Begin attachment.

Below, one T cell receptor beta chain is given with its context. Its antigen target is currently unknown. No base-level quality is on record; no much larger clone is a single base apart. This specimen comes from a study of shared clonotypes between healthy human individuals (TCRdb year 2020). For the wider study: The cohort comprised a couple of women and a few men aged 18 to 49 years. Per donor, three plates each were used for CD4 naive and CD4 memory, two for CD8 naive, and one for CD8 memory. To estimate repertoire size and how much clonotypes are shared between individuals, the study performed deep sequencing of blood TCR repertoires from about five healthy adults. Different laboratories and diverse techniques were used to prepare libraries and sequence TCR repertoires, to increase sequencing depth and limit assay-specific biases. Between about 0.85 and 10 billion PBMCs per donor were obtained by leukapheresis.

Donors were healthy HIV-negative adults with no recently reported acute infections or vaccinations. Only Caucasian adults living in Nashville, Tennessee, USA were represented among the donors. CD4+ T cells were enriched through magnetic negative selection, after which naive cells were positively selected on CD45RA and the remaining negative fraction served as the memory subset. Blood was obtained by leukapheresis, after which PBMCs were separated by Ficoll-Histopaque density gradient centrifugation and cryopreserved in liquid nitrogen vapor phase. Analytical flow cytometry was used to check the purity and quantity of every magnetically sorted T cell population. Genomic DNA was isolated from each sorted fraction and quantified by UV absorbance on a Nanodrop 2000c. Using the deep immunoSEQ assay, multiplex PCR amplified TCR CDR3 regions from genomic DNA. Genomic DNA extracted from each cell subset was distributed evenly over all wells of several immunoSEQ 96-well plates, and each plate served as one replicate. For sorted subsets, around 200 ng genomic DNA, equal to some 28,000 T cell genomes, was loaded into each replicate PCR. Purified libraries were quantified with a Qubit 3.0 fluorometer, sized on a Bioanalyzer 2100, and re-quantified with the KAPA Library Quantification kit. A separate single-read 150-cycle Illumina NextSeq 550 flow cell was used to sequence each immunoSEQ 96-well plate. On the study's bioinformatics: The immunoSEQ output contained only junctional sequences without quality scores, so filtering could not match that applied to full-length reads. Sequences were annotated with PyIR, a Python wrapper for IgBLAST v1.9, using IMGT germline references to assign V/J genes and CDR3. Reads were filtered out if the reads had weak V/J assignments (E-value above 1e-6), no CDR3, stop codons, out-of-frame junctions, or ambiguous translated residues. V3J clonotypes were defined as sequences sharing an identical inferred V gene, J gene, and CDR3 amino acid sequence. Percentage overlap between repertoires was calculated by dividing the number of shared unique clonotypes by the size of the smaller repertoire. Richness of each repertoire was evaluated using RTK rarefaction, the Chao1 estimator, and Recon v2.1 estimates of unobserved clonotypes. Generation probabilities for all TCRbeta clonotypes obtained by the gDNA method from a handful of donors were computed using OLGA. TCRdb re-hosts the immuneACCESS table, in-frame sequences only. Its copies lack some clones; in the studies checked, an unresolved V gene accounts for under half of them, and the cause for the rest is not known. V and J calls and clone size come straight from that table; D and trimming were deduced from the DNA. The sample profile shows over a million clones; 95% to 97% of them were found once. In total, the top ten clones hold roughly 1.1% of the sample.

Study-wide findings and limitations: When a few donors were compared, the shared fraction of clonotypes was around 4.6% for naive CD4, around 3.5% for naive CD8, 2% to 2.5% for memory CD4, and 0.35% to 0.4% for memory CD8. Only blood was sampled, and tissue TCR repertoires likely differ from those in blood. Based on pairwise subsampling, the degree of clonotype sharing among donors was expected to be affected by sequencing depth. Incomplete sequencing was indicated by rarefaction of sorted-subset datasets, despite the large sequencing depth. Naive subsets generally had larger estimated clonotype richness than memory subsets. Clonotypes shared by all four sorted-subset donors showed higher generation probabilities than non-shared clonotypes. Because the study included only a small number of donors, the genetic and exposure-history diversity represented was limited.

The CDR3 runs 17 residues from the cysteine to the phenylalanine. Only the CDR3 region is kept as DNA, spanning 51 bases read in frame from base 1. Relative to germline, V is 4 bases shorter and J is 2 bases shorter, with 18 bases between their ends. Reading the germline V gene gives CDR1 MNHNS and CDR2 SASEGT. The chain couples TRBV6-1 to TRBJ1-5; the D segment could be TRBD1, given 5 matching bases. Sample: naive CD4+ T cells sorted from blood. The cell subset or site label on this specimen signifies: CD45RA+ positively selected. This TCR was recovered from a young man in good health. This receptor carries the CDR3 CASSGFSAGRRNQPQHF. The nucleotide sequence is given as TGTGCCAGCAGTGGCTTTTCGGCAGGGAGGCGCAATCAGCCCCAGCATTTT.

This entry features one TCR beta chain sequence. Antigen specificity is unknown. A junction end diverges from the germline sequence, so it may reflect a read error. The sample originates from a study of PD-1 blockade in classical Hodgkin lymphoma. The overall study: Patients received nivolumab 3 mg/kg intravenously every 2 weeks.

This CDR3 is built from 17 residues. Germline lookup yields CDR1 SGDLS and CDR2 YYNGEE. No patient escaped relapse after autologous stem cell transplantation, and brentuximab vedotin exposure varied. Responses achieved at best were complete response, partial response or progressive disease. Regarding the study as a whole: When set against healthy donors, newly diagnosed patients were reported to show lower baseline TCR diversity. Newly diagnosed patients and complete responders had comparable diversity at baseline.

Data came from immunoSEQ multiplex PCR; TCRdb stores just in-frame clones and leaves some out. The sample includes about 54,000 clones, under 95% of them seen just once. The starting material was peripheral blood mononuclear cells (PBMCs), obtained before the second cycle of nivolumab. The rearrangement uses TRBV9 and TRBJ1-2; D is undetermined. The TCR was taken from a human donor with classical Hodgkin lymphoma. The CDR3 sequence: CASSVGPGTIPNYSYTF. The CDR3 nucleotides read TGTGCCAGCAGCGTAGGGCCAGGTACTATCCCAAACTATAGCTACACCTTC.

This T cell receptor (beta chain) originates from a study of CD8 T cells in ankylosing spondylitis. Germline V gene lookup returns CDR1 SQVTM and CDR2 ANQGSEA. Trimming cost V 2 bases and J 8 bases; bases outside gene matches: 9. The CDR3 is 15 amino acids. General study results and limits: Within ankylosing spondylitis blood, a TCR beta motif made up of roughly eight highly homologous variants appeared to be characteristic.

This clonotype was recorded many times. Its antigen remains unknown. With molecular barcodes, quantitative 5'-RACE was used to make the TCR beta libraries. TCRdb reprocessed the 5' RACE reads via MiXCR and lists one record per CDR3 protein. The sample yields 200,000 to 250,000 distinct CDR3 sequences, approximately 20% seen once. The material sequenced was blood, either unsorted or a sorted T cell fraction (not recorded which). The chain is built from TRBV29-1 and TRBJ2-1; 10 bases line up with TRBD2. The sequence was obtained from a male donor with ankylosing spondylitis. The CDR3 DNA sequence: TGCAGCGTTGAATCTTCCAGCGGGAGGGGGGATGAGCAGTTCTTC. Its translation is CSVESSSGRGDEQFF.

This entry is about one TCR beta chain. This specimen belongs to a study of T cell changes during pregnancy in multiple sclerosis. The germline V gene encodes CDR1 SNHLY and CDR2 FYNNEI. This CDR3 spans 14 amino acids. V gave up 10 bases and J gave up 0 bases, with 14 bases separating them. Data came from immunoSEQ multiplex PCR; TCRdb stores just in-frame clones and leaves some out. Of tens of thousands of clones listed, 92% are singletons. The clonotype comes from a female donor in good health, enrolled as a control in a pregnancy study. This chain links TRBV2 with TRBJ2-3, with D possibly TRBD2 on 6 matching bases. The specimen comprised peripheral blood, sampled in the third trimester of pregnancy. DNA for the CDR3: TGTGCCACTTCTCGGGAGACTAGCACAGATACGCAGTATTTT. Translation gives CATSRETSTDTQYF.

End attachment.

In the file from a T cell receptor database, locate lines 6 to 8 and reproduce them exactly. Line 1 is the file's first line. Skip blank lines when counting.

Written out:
This CDR3 is built from 17 residues. Germline lookup yields CDR1 SGDLS and CDR2 YYNGEE. No patient escaped relapse after autologous stem cell transplantation, and brentuximab vedotin exposure varied. Responses achieved at best were complete response, partial response or progressive disease. Regarding the study as a whole: When set against healthy donors, newly diagnosed patients were reported to show lower baseline TCR diversity. Newly diagnosed patients and complete responders had comparable diversity at baseline.

Data came from immunoSEQ multiplex PCR; TCRdb stores just in-frame clones and leaves some out. The sample includes about 54,000 clones, under 95% of them seen just once. The starting material was peripheral blood mononuclear cells (PBMCs), obtained before the second cycle of nivolumab. The rearrangement uses TRBV9 and TRBJ1-2; D is undetermined. The TCR was taken from a human donor with classical Hodgkin lymphoma. The CDR3 sequence: CASSVGPGTIPNYSYTF. The CDR3 nucleotides read TGTGCCAGCAGCGTAGGGCCAGGTACTATCCCAAACTATAGCTACACCTTC.

This T cell receptor (beta chain) originates from a study of CD8 T cells in ankylosing spondylitis. Germline V gene lookup returns CDR1 SQVTM and CDR2 ANQGSEA. Trimming cost V 2 bases and J 8 bases; bases outside gene matches: 9. The CDR3 is 15 amino acids. General study results and limits: Within ankylosing spondylitis blood, a TCR beta motif made up of roughly eight highly homologous variants appeared to be characteristic.